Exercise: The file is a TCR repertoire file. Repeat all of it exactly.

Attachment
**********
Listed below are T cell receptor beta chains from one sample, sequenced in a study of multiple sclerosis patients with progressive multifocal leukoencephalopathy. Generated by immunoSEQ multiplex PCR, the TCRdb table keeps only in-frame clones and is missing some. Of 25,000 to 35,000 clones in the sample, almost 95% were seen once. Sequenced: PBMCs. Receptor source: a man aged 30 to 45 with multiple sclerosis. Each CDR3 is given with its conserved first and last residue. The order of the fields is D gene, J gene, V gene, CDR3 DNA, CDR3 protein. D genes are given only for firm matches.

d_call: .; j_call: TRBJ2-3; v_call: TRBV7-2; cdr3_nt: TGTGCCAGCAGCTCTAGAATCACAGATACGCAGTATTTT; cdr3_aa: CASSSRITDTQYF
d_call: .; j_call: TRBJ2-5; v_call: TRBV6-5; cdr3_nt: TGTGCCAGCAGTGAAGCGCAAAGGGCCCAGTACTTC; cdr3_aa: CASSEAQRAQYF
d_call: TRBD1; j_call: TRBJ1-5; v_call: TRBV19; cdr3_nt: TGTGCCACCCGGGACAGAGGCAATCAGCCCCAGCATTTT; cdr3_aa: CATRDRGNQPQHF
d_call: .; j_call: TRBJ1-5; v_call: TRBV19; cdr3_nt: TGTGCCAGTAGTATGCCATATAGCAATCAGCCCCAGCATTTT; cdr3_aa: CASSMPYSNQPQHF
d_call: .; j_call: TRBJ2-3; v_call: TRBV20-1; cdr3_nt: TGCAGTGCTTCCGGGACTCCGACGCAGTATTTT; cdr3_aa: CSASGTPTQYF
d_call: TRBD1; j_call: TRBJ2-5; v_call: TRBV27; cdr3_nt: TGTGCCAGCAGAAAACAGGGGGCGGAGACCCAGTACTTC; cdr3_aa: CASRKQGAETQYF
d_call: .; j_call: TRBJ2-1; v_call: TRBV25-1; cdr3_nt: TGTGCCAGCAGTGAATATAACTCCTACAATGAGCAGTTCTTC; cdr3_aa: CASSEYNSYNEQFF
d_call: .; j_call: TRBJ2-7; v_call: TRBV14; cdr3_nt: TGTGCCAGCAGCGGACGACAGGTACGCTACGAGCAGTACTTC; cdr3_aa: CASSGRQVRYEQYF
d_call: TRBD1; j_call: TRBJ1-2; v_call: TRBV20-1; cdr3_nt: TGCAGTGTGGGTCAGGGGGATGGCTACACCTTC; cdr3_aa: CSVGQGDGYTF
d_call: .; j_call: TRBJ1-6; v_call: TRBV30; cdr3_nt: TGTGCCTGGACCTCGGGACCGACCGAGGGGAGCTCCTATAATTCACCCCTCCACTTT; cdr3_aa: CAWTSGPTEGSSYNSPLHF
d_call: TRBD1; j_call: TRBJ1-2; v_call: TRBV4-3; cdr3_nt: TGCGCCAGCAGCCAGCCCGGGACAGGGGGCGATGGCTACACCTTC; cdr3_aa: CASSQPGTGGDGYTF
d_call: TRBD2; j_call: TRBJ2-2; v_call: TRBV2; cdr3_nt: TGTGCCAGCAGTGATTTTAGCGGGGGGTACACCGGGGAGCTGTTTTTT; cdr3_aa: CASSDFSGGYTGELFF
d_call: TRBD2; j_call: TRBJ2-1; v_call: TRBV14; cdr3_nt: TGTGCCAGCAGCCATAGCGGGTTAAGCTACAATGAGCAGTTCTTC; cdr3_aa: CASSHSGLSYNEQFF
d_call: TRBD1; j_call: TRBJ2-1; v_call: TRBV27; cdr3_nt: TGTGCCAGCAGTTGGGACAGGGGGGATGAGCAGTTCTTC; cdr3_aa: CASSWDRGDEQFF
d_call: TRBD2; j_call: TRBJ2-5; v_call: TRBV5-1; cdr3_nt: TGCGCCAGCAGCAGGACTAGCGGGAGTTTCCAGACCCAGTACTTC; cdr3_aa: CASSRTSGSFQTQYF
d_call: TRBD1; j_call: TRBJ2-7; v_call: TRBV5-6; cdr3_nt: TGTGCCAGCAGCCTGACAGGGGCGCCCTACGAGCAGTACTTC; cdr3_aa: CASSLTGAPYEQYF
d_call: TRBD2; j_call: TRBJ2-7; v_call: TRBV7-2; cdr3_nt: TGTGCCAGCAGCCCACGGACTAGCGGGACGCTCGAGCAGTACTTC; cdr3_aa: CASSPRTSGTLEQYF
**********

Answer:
Listed below are T cell receptor beta chains from one sample, sequenced in a study of multiple sclerosis patients with progressive multifocal leukoencephalopathy. Generated by immunoSEQ multiplex PCR, the TCRdb table keeps only in-frame clones and is missing some. Of 25,000 to 35,000 clones in the sample, almost 95% were seen once. Sequenced: PBMCs. Receptor source: a man aged 30 to 45 with multiple sclerosis. Each CDR3 is given with its conserved first and last residue. The order of the fields is D gene, J gene, V gene, CDR3 DNA, CDR3 protein. D genes are given only for firm matches.

d_call: .; j_call: TRBJ2-3; v_call: TRBV7-2; cdr3_nt: TGTGCCAGCAGCTCTAGAATCACAGATACGCAGTATTTT; cdr3_aa: CASSSRITDTQYF
d_call: .; j_call: TRBJ2-5; v_call: TRBV6-5; cdr3_nt: TGTGCCAGCAGTGAAGCGCAAAGGGCCCAGTACTTC; cdr3_aa: CASSEAQRAQYF
d_call: TRBD1; j_call: TRBJ1-5; v_call: TRBV19; cdr3_nt: TGTGCCACCCGGGACAGAGGCAATCAGCCCCAGCATTTT; cdr3_aa: CATRDRGNQPQHF
d_call: .; j_call: TRBJ1-5; v_call: TRBV19; cdr3_nt: TGTGCCAGTAGTATGCCATATAGCAATCAGCCCCAGCATTTT; cdr3_aa: CASSMPYSNQPQHF
d_call: .; j_call: TRBJ2-3; v_call: TRBV20-1; cdr3_nt: TGCAGTGCTTCCGGGACTCCGACGCAGTATTTT; cdr3_aa: CSASGTPTQYF
d_call: TRBD1; j_call: TRBJ2-5; v_call: TRBV27; cdr3_nt: TGTGCCAGCAGAAAACAGGGGGCGGAGACCCAGTACTTC; cdr3_aa: CASRKQGAETQYF
d_call: .; j_call: TRBJ2-1; v_call: TRBV25-1; cdr3_nt: TGTGCCAGCAGTGAATATAACTCCTACAATGAGCAGTTCTTC; cdr3_aa: CASSEYNSYNEQFF
d_call: .; j_call: TRBJ2-7; v_call: TRBV14; cdr3_nt: TGTGCCAGCAGCGGACGACAGGTACGCTACGAGCAGTACTTC; cdr3_aa: CASSGRQVRYEQYF
d_call: TRBD1; j_call: TRBJ1-2; v_call: TRBV20-1; cdr3_nt: TGCAGTGTGGGTCAGGGGGATGGCTACACCTTC; cdr3_aa: CSVGQGDGYTF
d_call: .; j_call: TRBJ1-6; v_call: TRBV30; cdr3_nt: TGTGCCTGGACCTCGGGACCGACCGAGGGGAGCTCCTATAATTCACCCCTCCACTTT; cdr3_aa: CAWTSGPTEGSSYNSPLHF
d_call: TRBD1; j_call: TRBJ1-2; v_call: TRBV4-3; cdr3_nt: TGCGCCAGCAGCCAGCCCGGGACAGGGGGCGATGGCTACACCTTC; cdr3_aa: CASSQPGTGGDGYTF
d_call: TRBD2; j_call: TRBJ2-2; v_call: TRBV2; cdr3_nt: TGTGCCAGCAGTGATTTTAGCGGGGGGTACACCGGGGAGCTGTTTTTT; cdr3_aa: CASSDFSGGYTGELFF
d_call: TRBD2; j_call: TRBJ2-1; v_call: TRBV14; cdr3_nt: TGTGCCAGCAGCCATAGCGGGTTAAGCTACAATGAGCAGTTCTTC; cdr3_aa: CASSHSGLSYNEQFF
d_call: TRBD1; j_call: TRBJ2-1; v_call: TRBV27; cdr3_nt: TGTGCCAGCAGTTGGGACAGGGGGGATGAGCAGTTCTTC; cdr3_aa: CASSWDRGDEQFF
d_call: TRBD2; j_call: TRBJ2-5; v_call: TRBV5-1; cdr3_nt: TGCGCCAGCAGCAGGACTAGCGGGAGTTTCCAGACCCAGTACTTC; cdr3_aa: CASSRTSGSFQTQYF
d_call: TRBD1; j_call: TRBJ2-7; v_call: TRBV5-6; cdr3_nt: TGTGCCAGCAGCCTGACAGGGGCGCCCTACGAGCAGTACTTC; cdr3_aa: CASSLTGAPYEQYF
d_call: TRBD2; j_call: TRBJ2-7; v_call: TRBV7-2; cdr3_nt: TGTGCCAGCAGCCCACGGACTAGCGGGACGCTCGAGCAGTACTTC; cdr3_aa: CASSPRTSGTLEQYF